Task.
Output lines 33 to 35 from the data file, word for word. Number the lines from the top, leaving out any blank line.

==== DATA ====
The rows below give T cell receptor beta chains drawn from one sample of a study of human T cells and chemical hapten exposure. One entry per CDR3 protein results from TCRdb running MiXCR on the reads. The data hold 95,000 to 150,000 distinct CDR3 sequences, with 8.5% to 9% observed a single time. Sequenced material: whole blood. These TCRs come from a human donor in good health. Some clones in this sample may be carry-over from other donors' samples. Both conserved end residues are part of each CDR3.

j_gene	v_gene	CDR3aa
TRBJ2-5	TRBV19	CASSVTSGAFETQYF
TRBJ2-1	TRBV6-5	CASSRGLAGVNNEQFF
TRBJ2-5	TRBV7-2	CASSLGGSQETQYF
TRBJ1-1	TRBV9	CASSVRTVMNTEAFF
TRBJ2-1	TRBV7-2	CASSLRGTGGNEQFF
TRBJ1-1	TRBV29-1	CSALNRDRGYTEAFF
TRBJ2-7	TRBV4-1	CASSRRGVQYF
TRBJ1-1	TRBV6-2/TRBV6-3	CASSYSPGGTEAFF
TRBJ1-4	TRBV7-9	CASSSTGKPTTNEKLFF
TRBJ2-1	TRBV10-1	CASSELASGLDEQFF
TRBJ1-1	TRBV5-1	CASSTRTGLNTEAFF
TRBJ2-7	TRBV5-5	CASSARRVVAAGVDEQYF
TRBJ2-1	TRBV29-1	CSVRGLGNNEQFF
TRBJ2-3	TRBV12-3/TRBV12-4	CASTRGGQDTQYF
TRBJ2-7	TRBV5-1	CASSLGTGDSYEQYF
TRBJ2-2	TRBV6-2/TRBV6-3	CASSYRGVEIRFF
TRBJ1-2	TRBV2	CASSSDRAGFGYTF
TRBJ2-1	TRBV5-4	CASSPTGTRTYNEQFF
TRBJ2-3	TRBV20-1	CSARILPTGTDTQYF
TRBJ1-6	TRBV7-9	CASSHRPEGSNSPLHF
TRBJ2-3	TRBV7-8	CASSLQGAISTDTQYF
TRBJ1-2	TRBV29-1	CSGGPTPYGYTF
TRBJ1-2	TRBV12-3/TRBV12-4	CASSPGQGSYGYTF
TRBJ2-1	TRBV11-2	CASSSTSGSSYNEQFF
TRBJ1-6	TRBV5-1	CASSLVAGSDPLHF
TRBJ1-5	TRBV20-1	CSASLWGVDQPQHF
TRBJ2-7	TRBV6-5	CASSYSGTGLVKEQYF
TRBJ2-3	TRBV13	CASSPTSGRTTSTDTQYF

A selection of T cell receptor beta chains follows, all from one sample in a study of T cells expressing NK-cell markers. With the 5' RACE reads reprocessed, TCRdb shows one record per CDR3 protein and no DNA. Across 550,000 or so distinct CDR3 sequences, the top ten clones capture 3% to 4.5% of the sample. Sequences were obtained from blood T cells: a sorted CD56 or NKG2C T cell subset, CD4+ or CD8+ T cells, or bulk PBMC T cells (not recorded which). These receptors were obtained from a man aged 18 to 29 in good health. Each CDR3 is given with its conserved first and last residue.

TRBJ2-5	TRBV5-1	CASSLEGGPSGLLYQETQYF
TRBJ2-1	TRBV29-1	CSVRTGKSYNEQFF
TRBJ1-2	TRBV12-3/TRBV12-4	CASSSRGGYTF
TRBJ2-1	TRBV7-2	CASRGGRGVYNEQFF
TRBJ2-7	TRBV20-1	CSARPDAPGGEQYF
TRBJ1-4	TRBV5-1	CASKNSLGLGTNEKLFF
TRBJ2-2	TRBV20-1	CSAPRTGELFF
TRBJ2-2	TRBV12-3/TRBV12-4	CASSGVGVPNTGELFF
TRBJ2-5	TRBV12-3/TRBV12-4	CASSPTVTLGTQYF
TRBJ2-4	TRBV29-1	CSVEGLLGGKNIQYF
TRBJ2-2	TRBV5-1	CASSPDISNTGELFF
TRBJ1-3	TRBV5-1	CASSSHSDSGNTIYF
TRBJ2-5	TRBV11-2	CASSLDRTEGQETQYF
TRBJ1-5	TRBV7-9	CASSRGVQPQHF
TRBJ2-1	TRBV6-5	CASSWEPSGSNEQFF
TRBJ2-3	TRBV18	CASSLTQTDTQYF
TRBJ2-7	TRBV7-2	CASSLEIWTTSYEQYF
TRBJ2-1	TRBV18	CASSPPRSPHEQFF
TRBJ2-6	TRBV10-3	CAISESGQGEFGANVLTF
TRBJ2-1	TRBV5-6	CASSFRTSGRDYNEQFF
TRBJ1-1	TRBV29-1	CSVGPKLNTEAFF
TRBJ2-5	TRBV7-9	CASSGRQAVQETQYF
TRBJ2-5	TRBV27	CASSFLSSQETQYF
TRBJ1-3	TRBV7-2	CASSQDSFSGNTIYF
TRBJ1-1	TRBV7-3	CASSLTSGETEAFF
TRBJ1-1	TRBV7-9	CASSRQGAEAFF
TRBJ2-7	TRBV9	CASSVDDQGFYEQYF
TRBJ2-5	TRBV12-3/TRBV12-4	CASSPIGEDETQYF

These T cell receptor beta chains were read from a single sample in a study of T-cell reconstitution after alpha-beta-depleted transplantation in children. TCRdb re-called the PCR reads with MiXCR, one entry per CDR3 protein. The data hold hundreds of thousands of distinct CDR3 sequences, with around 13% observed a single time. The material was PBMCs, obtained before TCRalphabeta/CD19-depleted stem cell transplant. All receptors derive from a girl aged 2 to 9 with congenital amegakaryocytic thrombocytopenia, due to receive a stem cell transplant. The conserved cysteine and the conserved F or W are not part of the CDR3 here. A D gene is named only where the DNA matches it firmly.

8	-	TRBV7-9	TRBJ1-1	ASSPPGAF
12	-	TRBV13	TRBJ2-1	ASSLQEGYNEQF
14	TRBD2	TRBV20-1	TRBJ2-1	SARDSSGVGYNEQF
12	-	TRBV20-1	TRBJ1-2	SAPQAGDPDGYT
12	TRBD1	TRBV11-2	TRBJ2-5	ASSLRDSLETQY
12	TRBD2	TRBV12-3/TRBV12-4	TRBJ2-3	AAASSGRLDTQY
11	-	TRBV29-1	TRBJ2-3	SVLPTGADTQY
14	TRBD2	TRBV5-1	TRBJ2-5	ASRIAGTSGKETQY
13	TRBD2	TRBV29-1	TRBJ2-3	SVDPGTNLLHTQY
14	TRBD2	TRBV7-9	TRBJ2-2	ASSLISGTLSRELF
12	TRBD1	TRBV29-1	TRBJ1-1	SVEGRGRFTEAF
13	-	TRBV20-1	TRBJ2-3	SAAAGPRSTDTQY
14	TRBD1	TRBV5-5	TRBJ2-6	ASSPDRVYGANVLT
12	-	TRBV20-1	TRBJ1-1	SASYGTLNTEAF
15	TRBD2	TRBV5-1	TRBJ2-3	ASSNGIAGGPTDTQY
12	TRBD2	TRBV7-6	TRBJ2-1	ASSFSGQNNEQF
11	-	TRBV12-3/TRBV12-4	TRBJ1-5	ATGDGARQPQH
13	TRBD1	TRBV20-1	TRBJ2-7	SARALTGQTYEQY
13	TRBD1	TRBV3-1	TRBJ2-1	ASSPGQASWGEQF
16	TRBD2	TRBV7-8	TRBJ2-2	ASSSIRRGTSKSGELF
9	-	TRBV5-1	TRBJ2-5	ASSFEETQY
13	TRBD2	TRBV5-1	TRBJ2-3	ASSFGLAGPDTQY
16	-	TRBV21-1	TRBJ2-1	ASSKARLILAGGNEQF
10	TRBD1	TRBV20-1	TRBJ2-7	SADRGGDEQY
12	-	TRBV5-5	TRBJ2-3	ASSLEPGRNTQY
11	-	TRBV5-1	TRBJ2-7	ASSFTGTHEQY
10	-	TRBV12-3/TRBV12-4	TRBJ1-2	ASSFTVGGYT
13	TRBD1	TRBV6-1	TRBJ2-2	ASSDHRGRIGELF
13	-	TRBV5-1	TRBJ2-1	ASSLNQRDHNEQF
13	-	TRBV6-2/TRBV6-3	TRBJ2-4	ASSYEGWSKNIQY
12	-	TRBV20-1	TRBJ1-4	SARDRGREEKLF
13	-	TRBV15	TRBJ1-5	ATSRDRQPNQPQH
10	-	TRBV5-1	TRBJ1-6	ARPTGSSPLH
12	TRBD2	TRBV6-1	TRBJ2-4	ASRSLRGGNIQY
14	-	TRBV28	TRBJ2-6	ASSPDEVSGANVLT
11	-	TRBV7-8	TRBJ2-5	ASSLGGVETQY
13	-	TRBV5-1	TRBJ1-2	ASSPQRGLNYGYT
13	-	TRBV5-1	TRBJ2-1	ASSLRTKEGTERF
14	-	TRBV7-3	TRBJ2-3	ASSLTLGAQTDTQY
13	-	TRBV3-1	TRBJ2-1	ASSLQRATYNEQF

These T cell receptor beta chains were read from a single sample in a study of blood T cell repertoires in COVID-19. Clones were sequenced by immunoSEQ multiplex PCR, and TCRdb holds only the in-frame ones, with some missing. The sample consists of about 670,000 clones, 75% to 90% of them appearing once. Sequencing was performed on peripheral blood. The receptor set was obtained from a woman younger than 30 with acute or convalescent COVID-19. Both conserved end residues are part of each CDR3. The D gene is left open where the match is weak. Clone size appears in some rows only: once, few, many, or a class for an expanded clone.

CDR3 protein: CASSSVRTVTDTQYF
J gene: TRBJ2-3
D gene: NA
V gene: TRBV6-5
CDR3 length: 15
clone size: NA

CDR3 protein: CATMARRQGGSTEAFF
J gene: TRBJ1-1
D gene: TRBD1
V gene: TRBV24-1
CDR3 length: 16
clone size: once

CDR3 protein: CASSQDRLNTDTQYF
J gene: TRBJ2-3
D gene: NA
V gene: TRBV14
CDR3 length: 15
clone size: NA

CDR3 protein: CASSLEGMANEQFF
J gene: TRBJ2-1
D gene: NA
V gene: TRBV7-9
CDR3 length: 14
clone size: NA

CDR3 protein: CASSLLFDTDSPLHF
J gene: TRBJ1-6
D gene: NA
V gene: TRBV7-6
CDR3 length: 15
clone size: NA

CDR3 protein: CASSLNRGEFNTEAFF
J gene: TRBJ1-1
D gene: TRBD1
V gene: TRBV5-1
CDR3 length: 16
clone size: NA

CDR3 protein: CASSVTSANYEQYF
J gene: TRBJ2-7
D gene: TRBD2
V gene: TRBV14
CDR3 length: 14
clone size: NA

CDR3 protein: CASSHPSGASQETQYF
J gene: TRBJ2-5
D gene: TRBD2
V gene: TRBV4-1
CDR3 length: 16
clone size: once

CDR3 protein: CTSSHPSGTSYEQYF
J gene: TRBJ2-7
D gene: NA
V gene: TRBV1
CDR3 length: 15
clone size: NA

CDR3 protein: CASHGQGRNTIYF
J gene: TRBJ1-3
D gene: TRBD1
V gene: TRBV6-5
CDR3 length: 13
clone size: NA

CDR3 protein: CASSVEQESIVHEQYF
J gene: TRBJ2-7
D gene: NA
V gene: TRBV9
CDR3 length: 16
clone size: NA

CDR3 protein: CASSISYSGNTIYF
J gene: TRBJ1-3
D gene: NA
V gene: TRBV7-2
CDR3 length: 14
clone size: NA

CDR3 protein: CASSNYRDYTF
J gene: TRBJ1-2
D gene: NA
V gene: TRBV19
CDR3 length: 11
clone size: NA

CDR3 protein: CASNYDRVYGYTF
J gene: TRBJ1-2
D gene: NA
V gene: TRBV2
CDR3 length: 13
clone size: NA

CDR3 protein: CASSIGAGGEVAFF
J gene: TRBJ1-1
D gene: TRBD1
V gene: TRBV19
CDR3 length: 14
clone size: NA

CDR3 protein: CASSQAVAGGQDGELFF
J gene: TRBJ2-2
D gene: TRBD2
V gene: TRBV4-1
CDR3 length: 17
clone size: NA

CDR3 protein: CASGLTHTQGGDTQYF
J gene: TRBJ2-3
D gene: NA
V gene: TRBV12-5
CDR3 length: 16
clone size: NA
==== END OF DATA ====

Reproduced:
TRBJ2-1	TRBV29-1	CSVRTGKSYNEQFF
TRBJ1-2	TRBV12-3/TRBV12-4	CASSSRGGYTF
TRBJ2-1	TRBV7-2	CASRGGRGVYNEQFF